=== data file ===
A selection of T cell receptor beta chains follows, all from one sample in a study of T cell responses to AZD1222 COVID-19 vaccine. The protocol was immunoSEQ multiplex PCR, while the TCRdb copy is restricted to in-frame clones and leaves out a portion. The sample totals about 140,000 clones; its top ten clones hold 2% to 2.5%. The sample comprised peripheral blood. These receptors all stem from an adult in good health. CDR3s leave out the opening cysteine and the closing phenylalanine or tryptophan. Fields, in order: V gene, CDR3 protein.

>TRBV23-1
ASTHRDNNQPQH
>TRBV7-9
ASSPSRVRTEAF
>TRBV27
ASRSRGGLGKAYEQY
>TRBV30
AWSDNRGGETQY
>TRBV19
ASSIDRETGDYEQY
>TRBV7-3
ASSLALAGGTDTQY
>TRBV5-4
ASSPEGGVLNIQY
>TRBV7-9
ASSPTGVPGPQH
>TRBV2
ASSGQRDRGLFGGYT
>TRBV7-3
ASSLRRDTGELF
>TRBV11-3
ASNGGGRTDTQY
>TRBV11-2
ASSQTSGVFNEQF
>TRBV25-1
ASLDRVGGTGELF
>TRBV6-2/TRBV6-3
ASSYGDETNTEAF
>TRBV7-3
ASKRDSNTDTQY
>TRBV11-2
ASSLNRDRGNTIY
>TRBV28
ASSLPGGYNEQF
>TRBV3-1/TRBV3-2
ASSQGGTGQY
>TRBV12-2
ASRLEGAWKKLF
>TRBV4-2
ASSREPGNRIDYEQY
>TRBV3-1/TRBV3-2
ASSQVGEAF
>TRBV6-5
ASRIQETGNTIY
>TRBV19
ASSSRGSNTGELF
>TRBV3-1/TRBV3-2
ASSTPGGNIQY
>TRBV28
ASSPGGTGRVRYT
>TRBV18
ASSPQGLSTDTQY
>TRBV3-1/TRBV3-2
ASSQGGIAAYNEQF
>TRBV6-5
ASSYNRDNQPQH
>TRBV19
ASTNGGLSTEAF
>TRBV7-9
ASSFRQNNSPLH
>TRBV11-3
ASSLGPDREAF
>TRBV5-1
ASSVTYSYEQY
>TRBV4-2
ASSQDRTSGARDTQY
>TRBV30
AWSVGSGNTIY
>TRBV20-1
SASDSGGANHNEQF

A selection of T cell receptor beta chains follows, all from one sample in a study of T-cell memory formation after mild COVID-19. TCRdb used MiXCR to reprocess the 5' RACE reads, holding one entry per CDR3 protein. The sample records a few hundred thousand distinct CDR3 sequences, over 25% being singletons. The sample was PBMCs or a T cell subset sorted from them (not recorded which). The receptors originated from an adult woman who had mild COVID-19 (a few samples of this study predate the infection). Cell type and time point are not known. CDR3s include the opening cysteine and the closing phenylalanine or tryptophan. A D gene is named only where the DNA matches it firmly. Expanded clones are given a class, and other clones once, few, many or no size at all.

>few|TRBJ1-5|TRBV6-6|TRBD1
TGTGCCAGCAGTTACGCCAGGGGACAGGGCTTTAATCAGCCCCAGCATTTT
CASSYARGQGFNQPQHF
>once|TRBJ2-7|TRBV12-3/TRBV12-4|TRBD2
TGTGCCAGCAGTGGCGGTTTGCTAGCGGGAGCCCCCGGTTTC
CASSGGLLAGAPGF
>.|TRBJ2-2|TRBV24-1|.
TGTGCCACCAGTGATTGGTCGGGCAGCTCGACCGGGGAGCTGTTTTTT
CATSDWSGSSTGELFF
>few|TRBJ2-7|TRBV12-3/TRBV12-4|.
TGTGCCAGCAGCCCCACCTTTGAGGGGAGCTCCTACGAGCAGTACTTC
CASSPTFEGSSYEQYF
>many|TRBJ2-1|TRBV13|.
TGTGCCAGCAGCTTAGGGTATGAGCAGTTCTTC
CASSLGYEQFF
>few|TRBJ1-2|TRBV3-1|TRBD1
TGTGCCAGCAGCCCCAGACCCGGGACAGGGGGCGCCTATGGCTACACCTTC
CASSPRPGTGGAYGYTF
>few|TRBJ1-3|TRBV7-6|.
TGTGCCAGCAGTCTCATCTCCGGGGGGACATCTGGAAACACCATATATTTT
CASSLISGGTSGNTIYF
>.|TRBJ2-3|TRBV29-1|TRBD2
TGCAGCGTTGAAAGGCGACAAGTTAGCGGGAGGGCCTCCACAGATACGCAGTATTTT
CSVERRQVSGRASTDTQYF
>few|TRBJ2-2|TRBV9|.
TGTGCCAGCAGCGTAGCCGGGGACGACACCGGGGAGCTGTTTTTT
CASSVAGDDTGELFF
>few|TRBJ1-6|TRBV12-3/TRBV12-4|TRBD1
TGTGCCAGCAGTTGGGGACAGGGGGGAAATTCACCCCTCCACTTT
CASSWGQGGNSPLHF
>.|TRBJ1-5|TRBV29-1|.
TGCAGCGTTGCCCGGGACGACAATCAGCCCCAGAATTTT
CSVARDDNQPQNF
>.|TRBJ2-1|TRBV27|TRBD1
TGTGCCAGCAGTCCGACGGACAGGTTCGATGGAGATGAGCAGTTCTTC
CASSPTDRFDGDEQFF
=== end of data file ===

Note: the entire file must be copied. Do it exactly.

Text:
A selection of T cell receptor beta chains follows, all from one sample in a study of T cell responses to AZD1222 COVID-19 vaccine. The protocol was immunoSEQ multiplex PCR, while the TCRdb copy is restricted to in-frame clones and leaves out a portion. The sample totals about 140,000 clones; its top ten clones hold 2% to 2.5%. The sample comprised peripheral blood. These receptors all stem from an adult in good health. CDR3s leave out the opening cysteine and the closing phenylalanine or tryptophan. Fields, in order: V gene, CDR3 protein.

>TRBV23-1
ASTHRDNNQPQH
>TRBV7-9
ASSPSRVRTEAF
>TRBV27
ASRSRGGLGKAYEQY
>TRBV30
AWSDNRGGETQY
>TRBV19
ASSIDRETGDYEQY
>TRBV7-3
ASSLALAGGTDTQY
>TRBV5-4
ASSPEGGVLNIQY
>TRBV7-9
ASSPTGVPGPQH
>TRBV2
ASSGQRDRGLFGGYT
>TRBV7-3
ASSLRRDTGELF
>TRBV11-3
ASNGGGRTDTQY
>TRBV11-2
ASSQTSGVFNEQF
>TRBV25-1
ASLDRVGGTGELF
>TRBV6-2/TRBV6-3
ASSYGDETNTEAF
>TRBV7-3
ASKRDSNTDTQY
>TRBV11-2
ASSLNRDRGNTIY
>TRBV28
ASSLPGGYNEQF
>TRBV3-1/TRBV3-2
ASSQGGTGQY
>TRBV12-2
ASRLEGAWKKLF
>TRBV4-2
ASSREPGNRIDYEQY
>TRBV3-1/TRBV3-2
ASSQVGEAF
>TRBV6-5
ASRIQETGNTIY
>TRBV19
ASSSRGSNTGELF
>TRBV3-1/TRBV3-2
ASSTPGGNIQY
>TRBV28
ASSPGGTGRVRYT
>TRBV18
ASSPQGLSTDTQY
>TRBV3-1/TRBV3-2
ASSQGGIAAYNEQF
>TRBV6-5
ASSYNRDNQPQH
>TRBV19
ASTNGGLSTEAF
>TRBV7-9
ASSFRQNNSPLH
>TRBV11-3
ASSLGPDREAF
>TRBV5-1
ASSVTYSYEQY
>TRBV4-2
ASSQDRTSGARDTQY
>TRBV30
AWSVGSGNTIY
>TRBV20-1
SASDSGGANHNEQF

A selection of T cell receptor beta chains follows, all from one sample in a study of T-cell memory formation after mild COVID-19. TCRdb used MiXCR to reprocess the 5' RACE reads, holding one entry per CDR3 protein. The sample records a few hundred thousand distinct CDR3 sequences, over 25% being singletons. The sample was PBMCs or a T cell subset sorted from them (not recorded which). The receptors originated from an adult woman who had mild COVID-19 (a few samples of this study predate the infection). Cell type and time point are not known. CDR3s include the opening cysteine and the closing phenylalanine or tryptophan. A D gene is named only where the DNA matches it firmly. Expanded clones are given a class, and other clones once, few, many or no size at all.

>few|TRBJ1-5|TRBV6-6|TRBD1
TGTGCCAGCAGTTACGCCAGGGGACAGGGCTTTAATCAGCCCCAGCATTTT
CASSYARGQGFNQPQHF
>once|TRBJ2-7|TRBV12-3/TRBV12-4|TRBD2
TGTGCCAGCAGTGGCGGTTTGCTAGCGGGAGCCCCCGGTTTC
CASSGGLLAGAPGF
>.|TRBJ2-2|TRBV24-1|.
TGTGCCACCAGTGATTGGTCGGGCAGCTCGACCGGGGAGCTGTTTTTT
CATSDWSGSSTGELFF
>few|TRBJ2-7|TRBV12-3/TRBV12-4|.
TGTGCCAGCAGCCCCACCTTTGAGGGGAGCTCCTACGAGCAGTACTTC
CASSPTFEGSSYEQYF
>many|TRBJ2-1|TRBV13|.
TGTGCCAGCAGCTTAGGGTATGAGCAGTTCTTC
CASSLGYEQFF
>few|TRBJ1-2|TRBV3-1|TRBD1
TGTGCCAGCAGCCCCAGACCCGGGACAGGGGGCGCCTATGGCTACACCTTC
CASSPRPGTGGAYGYTF
>few|TRBJ1-3|TRBV7-6|.
TGTGCCAGCAGTCTCATCTCCGGGGGGACATCTGGAAACACCATATATTTT
CASSLISGGTSGNTIYF
>.|TRBJ2-3|TRBV29-1|TRBD2
TGCAGCGTTGAAAGGCGACAAGTTAGCGGGAGGGCCTCCACAGATACGCAGTATTTT
CSVERRQVSGRASTDTQYF
>few|TRBJ2-2|TRBV9|.
TGTGCCAGCAGCGTAGCCGGGGACGACACCGGGGAGCTGTTTTTT
CASSVAGDDTGELFF
>few|TRBJ1-6|TRBV12-3/TRBV12-4|TRBD1
TGTGCCAGCAGTTGGGGACAGGGGGGAAATTCACCCCTCCACTTT
CASSWGQGGNSPLHF
>.|TRBJ1-5|TRBV29-1|.
TGCAGCGTTGCCCGGGACGACAATCAGCCCCAGAATTTT
CSVARDDNQPQNF
>.|TRBJ2-1|TRBV27|TRBD1
TGTGCCAGCAGTCCGACGGACAGGTTCGATGGAGATGAGCAGTTCTTC
CASSPTDRFDGDEQFF